Is it OK to serve alcohol to the adults at a child's birthday party?
Real Mom Problem
“Is it wrong to have alcohol at a first birthday party? My family likes to drink; they do not get drunk, but they just like to have one or two drinks. Would it be inappropriate?”
- 1. Consider whether any of the adults might be uncomfortable if alcohol were available
- 2. If many of the adults will be driving home from the party, alcohol might not be a good idea
- 3. Think about the time of day. If the party is early, many guests might not expect alcohol to be served
- 4. If you do serve alcohol, be sure to keep it separate from the kid drinks, and out of reach
- 5. While some prefer not to serve alcohol at kid parties, many moms agree that it's fine
Real Mom Solutions
While the kids are throwing back fruit punch and apple juice, is it OK for adult guests at a kid's birthday party to enjoy an alcoholic beverage? Get tips on serving alcohol from our expert mom and other moms like you.
Our Expert Mom Says...
Ok to drink at a kid party? I'd be disappointed if you didn't! Just kidding. I am surprised, though, that this subject seems to inspire so much disagreement. There are folks who simply would never consider imbibing at a child-centered event -- and at least as many others who will look at you with incredible gratitude if you offer them a glass of wine when the clown arrives for the entertainment portion of the party. So you'll have to use your judgment. Some factors to think about:
What time is it? If the party is early in the day, alcohol is neither expected nor super practical. These adults have to stay awake for many more hours with their sugar-hyped kiddos. It IS nice to offer coffee for anyone who needs a pick-me-up. (Exception: if you're serving brunchy foods to the grown-ups, a mimosa might be received very happily.)
Who's coming? Only you know your guests. Are there a lot of teetotalers in the mix, or are these the kind of moms who show up for a play date with a bottle of wine? Take the temperature of the guest list before deciding what to serve.
Do they have to drive home? If most people are walking or hopping the train, there's no problem. But the last thing you need is a tipsy parent loading her kids in the car at the party's end. So think logistics before you finalize that drinks menu.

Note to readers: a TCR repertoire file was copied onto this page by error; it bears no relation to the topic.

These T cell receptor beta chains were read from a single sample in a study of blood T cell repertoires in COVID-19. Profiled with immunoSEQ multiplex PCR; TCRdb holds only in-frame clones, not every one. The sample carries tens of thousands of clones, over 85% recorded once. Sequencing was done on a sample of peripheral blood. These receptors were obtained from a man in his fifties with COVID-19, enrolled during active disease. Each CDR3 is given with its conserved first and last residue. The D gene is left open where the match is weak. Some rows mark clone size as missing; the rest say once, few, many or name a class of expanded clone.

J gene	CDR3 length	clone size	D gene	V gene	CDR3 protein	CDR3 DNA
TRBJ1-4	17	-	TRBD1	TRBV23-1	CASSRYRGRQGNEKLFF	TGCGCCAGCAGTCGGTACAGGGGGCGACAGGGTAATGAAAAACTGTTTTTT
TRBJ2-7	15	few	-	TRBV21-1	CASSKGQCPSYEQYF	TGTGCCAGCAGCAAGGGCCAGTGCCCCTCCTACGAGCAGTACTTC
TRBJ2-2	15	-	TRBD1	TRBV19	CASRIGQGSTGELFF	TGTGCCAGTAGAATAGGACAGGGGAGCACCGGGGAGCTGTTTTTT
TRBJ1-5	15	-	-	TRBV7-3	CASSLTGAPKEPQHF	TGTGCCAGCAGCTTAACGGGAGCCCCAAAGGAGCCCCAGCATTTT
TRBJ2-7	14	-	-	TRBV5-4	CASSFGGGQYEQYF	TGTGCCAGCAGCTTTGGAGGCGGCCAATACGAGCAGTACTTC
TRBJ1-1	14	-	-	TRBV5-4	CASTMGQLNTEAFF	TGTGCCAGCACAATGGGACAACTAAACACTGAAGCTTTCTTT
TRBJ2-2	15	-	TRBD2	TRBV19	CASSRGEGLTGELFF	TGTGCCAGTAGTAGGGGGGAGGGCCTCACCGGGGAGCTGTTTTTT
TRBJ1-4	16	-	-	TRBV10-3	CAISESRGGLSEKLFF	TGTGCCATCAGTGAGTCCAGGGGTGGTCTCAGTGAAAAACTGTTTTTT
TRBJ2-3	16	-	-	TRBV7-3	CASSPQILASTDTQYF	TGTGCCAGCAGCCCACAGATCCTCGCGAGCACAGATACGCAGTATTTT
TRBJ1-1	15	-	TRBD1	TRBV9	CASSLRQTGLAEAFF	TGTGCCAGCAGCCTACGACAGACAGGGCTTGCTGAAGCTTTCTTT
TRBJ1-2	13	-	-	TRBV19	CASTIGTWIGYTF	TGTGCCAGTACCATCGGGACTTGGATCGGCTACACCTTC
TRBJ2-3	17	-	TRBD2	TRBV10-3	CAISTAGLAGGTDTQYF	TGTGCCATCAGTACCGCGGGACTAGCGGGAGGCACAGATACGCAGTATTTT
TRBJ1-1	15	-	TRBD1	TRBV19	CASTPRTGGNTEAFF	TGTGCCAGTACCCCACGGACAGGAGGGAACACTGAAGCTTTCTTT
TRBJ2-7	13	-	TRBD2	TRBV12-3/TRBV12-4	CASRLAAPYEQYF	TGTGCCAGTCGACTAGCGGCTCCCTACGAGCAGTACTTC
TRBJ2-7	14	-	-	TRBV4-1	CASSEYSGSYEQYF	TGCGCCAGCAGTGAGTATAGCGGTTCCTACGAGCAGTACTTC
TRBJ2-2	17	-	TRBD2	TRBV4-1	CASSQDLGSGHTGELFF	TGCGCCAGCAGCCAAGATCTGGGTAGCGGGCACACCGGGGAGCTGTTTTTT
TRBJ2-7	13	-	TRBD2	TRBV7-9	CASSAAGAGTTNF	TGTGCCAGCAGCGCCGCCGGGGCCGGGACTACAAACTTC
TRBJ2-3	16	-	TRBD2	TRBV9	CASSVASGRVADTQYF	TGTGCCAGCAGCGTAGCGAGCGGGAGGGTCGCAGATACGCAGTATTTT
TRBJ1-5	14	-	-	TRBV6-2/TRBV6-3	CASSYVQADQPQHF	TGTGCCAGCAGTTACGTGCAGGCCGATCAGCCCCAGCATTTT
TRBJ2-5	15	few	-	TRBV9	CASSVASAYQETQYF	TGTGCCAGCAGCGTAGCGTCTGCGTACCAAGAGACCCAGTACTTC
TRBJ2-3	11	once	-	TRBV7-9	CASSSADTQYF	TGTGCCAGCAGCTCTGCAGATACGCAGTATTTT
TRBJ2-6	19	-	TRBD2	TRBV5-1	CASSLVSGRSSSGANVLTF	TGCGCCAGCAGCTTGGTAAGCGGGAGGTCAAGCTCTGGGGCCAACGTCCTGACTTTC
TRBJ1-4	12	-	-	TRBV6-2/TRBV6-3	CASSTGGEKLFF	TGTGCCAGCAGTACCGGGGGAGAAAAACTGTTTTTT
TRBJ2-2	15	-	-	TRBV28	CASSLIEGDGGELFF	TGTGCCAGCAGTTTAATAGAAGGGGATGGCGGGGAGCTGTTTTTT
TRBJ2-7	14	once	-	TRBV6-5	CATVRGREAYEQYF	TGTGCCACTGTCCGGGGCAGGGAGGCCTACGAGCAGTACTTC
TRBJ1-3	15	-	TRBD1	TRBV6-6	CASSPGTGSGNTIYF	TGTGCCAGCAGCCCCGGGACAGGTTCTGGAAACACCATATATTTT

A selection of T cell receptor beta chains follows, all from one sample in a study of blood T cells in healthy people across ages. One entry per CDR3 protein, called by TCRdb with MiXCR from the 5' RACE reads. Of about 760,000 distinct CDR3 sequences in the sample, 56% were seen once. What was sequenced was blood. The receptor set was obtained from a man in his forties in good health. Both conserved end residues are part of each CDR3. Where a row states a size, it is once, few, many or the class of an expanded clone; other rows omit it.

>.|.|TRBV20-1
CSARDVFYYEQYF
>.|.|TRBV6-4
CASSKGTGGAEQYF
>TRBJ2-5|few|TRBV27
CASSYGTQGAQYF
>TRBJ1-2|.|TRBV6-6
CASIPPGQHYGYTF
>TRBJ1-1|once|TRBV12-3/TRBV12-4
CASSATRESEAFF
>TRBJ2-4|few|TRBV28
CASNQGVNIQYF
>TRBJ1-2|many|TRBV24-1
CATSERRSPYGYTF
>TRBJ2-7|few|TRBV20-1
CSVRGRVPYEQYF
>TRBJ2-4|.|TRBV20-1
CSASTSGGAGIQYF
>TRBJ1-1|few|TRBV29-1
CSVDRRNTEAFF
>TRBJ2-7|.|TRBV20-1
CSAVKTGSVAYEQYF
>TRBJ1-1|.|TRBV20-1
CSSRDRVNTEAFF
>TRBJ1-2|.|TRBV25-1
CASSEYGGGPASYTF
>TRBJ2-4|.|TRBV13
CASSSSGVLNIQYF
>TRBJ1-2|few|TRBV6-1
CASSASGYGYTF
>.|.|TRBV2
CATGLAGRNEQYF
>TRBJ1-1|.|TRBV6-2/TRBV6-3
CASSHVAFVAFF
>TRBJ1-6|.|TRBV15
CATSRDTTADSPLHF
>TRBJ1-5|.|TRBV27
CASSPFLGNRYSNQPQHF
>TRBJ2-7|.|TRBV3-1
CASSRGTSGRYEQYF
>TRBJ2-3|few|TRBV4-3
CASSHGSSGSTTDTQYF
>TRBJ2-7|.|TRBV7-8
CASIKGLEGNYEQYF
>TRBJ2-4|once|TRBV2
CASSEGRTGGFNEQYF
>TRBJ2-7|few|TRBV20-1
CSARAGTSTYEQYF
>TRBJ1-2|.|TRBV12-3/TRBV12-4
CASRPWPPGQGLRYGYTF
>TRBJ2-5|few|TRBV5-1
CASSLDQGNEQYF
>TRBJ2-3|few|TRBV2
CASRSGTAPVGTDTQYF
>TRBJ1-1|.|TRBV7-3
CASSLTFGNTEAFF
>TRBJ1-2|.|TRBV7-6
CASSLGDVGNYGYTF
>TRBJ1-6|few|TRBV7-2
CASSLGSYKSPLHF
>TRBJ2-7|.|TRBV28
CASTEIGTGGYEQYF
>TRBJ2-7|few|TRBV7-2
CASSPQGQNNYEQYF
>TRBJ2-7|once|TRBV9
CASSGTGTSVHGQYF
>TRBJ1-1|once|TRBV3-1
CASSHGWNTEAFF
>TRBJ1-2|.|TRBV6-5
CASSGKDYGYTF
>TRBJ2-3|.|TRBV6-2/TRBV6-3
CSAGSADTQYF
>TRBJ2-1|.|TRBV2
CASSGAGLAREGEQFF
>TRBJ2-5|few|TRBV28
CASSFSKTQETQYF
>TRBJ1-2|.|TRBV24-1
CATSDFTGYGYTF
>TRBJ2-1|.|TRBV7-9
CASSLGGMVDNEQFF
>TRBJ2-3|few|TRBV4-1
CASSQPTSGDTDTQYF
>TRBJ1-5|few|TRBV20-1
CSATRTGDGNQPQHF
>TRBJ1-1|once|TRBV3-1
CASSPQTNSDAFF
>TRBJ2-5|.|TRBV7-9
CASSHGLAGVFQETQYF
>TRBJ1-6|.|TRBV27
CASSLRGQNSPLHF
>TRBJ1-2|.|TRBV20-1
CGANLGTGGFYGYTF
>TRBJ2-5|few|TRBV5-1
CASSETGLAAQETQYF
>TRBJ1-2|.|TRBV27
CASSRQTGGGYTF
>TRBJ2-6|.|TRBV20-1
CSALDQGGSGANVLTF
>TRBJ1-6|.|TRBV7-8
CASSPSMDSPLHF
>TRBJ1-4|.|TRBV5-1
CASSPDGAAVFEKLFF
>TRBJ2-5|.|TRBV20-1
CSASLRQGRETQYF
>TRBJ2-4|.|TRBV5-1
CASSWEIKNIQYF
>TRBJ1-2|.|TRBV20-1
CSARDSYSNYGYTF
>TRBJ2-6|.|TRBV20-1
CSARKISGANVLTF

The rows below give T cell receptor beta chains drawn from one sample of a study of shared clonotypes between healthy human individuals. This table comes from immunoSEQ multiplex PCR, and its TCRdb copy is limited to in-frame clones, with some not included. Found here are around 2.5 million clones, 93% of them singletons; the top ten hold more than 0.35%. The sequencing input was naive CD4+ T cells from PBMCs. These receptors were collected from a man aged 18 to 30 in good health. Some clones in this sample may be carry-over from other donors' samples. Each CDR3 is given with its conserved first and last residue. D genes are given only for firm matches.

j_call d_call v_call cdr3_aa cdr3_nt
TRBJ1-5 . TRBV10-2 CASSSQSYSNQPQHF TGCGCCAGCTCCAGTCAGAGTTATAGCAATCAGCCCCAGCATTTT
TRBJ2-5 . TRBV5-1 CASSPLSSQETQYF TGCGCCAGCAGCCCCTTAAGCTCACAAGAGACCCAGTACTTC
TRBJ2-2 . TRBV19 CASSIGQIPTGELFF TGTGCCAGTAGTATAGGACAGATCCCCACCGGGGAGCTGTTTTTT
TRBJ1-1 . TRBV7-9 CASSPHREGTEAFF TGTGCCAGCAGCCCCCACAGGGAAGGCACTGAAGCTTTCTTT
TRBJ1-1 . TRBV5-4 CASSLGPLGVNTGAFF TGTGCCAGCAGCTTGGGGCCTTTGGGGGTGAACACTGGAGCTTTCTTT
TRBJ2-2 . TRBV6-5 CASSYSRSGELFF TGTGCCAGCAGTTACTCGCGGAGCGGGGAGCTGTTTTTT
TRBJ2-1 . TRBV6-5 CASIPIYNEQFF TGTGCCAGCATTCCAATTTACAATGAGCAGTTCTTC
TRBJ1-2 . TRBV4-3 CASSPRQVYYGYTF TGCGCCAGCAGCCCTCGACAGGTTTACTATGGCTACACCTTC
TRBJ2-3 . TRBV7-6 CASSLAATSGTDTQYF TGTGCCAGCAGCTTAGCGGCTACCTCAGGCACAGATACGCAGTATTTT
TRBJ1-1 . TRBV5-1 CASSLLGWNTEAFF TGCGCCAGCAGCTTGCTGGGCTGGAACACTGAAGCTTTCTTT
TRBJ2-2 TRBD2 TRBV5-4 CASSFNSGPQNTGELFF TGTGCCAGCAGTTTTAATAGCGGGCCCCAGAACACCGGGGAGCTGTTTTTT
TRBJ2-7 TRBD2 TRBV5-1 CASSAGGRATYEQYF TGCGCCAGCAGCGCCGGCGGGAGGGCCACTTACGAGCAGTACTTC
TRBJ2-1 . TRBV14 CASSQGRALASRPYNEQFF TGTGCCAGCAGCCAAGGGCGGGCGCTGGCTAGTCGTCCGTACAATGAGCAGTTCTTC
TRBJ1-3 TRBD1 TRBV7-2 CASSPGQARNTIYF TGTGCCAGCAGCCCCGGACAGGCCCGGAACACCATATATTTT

Laura Wallis is a mom of two and a veteran food and lifestyle writer. She was a longtime staffer at Martha Stewart Living Omnimedia and still pitches in as a freelance editor on "Everyday Food" magazine and special issues, and contributes to a variety of other food, lifestyle, and health publications. She has also contributed to numerous Martha Stewart books, including "American Food" and "Favorite Crafts for Kids."
More Tips on Serving Grownup Drinks
This is just me, but I wouldn't serve alcohol for the adults at a young child's party. Kids can get in to a lot of things so you have to be on the alert and alcohol won't help in that department. I would do what is best for you and your lifestyle, though.
I think it would be alright to serve alcohol for the adults at a child's party. I mean, a couple of drinks per person is totally different than kegs and an open bar. I guess it would depend on who you invite. Is it close friends and family? Or a bunch of people you don't really know well? Heck, they used to serve beer at Chuck E. Cheese's! You'll need something to get you through the day!
I think it is okay to serve alcohol at a child's party. My in-laws like to drink so all of our parties have alcohol involved. (My hubby and I don't usually drink.)
I would say yes to serving alcohol for the adults at a child's party -- why not? You just have to separate the kids' drinks from the adult drinks. We like to put signs on the ice chests designating which is which. Or put the kids' drinks outside and the adults' drinks inside and tell your adult guests if they wish to have a drink, to go inside.
I think it's okay to serve alcohol for the adults at a child's party. As long as nobody's drinking and driving, and getting belligerent in front of the children, then hey, what's the big deal?